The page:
How Singapore’s economic challenges affect NRIs

singapore and falling eco crisis
Representative photo

Singapore saw a string of poor economic statistics last week, raising fears of a future recession. For the seventh consecutive month, the country’s yearly exports fell, accompanied by slower employment growth, increasing retrenchments, and fewer job openings. These concerning tendencies have prompted questions regarding Singapore’s export-oriented economy and its resilience in the face of global challenges.

Decline in Non-Oil Domestic Exports (NODX)

Singapore’s non-oil domestic exports (NODX) fell 14.7 percent in May, following a 9.8 percent loss in April. The weakening of both electronics and non-electronics exports led to this reduction. Although exports to China and the United States improved slightly, the overall loss was mostly due to the slow markets of Hong Kong, Malaysia, and Taiwan. Notably, NODX to Singapore’s top ten markets fell last month, above economists’ forecasts of a 7.7 percent drop.

Risk of a Technical Recession

With Singapore’s economy dropping 0.4 percent quarter on quarter in the first quarter of the year, coupled with a downturn in global spending and rising interest rates, the probability of a technical recession has increased. Two consecutive quarters of economic downturn constitute a technical recession. Maybank analyst Chua Hak Bin voiced concern that Singapore’s worsening export slowdown shows few indications of turnaround, raising the possibility of a technical recession.

Labor Market Challenges

Singapore’s Ministry of Manpower (MOM) released its first-quarter labour market report for 2023, which highlighted an employment market that is cooling. Job openings fell to 99,600 from 126,000 in the same period the previous year. Furthermore, layoffs increased in the first quarter, with 3,820 employees losing their employment, up from 2,990 in Q4-2022. However, the total number of employed people in Singapore increased for the sixth straight quarter, mostly due to non-resident workers, including a sizable number of Indian workers in the construction and manufacturing industries.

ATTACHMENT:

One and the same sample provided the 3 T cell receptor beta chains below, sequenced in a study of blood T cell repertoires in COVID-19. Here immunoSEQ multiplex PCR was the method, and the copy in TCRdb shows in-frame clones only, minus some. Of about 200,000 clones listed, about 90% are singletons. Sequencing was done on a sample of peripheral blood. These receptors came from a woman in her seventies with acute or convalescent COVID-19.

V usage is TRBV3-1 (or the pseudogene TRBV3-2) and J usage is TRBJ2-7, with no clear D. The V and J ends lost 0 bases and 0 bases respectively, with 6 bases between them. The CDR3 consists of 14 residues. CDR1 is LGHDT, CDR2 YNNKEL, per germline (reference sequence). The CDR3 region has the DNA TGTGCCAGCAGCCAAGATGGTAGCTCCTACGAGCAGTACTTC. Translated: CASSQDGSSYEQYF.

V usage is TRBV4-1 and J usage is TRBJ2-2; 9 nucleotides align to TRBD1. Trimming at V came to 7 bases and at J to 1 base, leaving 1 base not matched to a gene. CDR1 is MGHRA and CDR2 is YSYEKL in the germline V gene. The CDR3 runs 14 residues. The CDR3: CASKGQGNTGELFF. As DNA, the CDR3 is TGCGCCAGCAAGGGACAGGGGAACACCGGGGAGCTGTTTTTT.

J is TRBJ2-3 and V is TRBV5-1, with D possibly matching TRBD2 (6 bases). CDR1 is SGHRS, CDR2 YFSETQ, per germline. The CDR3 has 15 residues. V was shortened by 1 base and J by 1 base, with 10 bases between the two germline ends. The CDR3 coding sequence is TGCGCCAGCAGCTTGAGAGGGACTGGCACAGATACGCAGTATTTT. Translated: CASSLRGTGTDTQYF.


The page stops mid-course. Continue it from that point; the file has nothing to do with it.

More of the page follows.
The Role of Indian Workers in Singapore

Indian nationals have contributed significantly to the workforce in Singapore. Singapore’s population of 5.45 million comprised 300,000 ethnic Indians as of June 2021, accounting for around 7.5 percent of the overall population. According to data from the Ministry of External Affairs Consular Services, Indian nationals accounted for around 24 percent of non-residents in Singapore, or 350,000 people.

Any downturn in the job market may have an impact on the trend of Indians seeking career opportunities in Singapore. Indian talent is highly sought after internationally and frequently pursues opportunities abroad. In recent years, the proportion of Indian professionals in Singapore has doubled, reaching 25%, indicating their expanding presence in various kinds of industries.


Singapore’s labour market outlook is deteriorating as a result of the tough external environment. Regional banking issues in the United States, China’s sluggish recovery, and the global semiconductor collapse have all led to a deterioration in business condition and employment growth. Given these circumstances, OCBC Bank senior economist Selena Ling stated that a softening labour market outlook is projected, and growth momentum is likely to decrease in the second half of 2023.

Despite the overall downturn, certain industries, such as information and communication technologies and financial services, may continue to experience churn and pockets of opportunity. In the midst of the hard economic situations, these regions may provide some hope.

As Singapore navigates these issues, governments and industry partners must put measures in place to reduce the effects and support long-term economic growth.

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